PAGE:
As you know, the Mets added Chris Capuano and Taylor Buchholz (for details on the signings, see here, here and here). These are nice, solid moves. Neither pitcher will change the competitive balance in the NL East, but they represent smart gambles. Their injury histories are not insignificant (two Tommy John surgeries for Capuano, one for Buchholz), but as a result, neither are their salaries (roughly $2.1 million combined). They’re not sure things, but there’s a reasonable chance that they can contribute positively and only a minimal financial commitment if they don’t. These are exactly the types of moves a team with budget constraints should be making.
Come to think of it, all of the Mets’ acquisitions have fit this mold. Whether it be solid complimentary pieces (D.J. Carrasco and Ronny Paulino), cheap young talent (Brad Emaus and Pedro Beato), or other reasonable gambles (Chin-lung Hu, Boof Bonser, Dusty Ryan), Sandy Alderson and Co. have maximized their available resources to bolster the existing roster. You can complain about the lack of big names or the long periods of inactivity, but the fact is that the Mets are acting with severe restrictions. They will no longer wantonly toss around their money in pursuit of the next quick fix.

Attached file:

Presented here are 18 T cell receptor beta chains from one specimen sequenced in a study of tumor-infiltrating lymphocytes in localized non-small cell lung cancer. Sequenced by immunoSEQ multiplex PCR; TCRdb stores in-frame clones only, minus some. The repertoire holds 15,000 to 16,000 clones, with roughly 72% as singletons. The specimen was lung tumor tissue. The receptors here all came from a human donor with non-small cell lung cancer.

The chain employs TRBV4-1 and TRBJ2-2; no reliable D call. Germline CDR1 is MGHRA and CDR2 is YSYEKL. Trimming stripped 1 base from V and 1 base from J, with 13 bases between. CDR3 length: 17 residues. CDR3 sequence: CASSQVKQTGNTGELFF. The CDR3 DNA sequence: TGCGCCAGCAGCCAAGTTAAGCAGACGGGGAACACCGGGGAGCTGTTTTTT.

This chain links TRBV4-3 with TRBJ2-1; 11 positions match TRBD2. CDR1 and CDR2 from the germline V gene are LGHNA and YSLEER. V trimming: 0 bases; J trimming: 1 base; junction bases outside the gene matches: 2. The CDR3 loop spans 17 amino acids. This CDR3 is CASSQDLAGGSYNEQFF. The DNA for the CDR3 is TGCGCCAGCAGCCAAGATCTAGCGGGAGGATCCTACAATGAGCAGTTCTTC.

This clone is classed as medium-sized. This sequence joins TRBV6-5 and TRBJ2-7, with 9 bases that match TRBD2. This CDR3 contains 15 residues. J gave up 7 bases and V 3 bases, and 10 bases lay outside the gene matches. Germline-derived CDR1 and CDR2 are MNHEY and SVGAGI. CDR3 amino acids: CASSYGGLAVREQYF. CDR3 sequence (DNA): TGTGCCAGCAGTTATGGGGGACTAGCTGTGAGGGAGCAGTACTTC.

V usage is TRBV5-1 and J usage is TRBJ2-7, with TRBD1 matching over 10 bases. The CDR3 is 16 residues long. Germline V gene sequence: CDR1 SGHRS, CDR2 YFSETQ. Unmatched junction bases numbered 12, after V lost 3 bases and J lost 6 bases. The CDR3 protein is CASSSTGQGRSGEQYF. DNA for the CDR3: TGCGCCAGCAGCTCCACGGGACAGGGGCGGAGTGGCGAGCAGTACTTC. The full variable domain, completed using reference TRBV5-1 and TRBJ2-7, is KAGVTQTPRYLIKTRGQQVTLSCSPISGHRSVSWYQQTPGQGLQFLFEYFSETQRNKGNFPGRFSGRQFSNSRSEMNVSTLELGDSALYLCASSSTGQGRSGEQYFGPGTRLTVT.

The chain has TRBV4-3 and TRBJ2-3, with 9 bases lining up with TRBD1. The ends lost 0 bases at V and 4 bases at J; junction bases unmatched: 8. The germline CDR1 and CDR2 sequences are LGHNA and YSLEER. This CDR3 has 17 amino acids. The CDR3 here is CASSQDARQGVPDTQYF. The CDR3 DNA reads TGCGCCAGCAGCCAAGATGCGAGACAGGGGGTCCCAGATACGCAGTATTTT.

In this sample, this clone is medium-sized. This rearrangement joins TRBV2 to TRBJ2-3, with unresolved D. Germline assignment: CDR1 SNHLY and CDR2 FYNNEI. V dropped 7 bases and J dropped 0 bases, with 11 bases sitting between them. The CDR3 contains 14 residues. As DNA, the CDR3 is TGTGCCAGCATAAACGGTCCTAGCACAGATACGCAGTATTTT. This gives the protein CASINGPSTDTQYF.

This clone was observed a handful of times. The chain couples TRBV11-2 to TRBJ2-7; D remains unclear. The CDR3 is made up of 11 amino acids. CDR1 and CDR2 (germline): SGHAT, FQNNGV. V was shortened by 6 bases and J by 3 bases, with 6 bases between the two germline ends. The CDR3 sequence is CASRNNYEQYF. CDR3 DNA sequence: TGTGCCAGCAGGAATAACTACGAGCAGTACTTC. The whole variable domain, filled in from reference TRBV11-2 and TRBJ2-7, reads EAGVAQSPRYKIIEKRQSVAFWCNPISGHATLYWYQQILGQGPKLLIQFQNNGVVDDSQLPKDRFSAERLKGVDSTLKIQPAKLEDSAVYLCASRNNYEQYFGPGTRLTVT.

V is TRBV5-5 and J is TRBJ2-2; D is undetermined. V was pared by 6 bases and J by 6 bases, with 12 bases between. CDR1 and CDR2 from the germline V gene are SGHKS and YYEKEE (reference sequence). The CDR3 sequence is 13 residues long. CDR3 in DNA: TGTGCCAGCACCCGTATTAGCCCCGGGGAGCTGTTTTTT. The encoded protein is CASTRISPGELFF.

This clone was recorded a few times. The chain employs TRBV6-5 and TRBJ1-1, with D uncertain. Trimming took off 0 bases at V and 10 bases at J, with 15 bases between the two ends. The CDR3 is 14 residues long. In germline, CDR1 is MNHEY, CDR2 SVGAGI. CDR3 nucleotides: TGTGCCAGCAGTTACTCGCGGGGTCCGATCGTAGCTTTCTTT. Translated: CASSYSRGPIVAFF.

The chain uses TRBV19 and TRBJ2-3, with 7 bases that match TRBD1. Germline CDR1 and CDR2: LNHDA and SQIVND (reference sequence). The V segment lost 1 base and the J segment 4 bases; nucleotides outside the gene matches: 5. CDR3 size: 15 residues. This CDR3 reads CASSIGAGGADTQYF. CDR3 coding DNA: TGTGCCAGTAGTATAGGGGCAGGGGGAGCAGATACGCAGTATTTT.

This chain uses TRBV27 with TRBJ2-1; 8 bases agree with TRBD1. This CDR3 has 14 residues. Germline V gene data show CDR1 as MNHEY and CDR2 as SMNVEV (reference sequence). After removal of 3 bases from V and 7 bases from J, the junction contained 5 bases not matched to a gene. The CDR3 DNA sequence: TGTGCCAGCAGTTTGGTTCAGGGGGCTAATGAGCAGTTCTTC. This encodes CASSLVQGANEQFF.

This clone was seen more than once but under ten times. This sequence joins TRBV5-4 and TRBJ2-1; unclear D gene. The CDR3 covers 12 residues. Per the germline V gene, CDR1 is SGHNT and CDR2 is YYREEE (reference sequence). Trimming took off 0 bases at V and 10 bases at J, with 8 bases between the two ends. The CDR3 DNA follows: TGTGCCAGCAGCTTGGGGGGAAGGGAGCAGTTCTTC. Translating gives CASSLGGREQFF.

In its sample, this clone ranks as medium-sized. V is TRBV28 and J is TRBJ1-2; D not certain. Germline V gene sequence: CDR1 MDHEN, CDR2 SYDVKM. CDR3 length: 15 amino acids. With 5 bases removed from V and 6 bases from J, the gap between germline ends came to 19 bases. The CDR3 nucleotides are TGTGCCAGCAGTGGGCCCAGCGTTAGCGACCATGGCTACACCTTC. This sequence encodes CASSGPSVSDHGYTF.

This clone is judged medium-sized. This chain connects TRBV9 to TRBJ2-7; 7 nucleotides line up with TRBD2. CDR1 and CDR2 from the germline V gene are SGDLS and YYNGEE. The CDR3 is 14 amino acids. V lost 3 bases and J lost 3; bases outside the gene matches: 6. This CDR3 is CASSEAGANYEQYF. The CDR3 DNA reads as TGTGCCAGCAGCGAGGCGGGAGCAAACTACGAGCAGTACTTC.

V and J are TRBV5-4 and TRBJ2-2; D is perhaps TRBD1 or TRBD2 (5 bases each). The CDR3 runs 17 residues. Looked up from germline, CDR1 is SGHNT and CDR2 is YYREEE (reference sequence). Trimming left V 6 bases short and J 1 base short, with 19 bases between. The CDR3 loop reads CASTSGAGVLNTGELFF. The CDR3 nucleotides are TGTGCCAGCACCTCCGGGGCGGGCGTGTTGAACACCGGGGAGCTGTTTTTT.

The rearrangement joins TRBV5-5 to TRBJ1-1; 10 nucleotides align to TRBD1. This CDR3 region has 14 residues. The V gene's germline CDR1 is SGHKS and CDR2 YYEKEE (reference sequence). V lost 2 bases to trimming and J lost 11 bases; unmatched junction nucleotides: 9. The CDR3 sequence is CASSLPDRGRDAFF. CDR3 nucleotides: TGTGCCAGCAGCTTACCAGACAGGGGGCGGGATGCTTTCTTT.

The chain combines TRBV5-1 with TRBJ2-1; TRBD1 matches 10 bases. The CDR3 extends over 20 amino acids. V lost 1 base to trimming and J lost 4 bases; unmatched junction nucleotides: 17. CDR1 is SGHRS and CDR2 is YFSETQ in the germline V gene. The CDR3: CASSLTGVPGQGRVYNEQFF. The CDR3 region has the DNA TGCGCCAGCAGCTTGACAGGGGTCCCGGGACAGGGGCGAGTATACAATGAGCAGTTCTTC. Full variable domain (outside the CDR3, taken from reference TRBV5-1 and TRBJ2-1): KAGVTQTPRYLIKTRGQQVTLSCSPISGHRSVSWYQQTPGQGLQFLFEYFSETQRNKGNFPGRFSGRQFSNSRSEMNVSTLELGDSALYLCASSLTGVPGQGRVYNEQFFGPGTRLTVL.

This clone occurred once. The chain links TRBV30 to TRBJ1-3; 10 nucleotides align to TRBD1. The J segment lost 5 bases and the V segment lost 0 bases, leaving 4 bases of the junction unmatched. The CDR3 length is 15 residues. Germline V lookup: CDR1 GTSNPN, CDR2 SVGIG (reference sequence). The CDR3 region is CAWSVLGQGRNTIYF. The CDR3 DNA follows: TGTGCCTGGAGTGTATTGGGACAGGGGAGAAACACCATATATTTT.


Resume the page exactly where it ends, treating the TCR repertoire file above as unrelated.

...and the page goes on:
Considering that framework, I think the Mets are doing an excellent job of maximizing their available resources. We don’t know for sure if this group of players will be better than the supporting cast from last season, but we do know that they’re track records indicate they will be (and their price tags limit their downsides if they aren’t). That’s good enough for me.
On a related note, I can’t help but be impressed by Alderson & Co.’s stealthiness. There was minimal warning time before the Carrasco and Paulino signings and no indication that Emaus and Beato were targets in the Rule 5 draft, but the Capuano and Buchholz signings came out of nowhere. I’ll grant that the pursuit of Chris Young has been somewhat more public, but even that has been largely without fanfare. What a breath of fresh air when compared to the near-constant flow of leaks from the previous organization. If nothing else, I think we can all agree that Alderson & Co. have done their best to maintain their bargaining position by controlling the flow of information coming from their own staff. For that, they deserve kudos.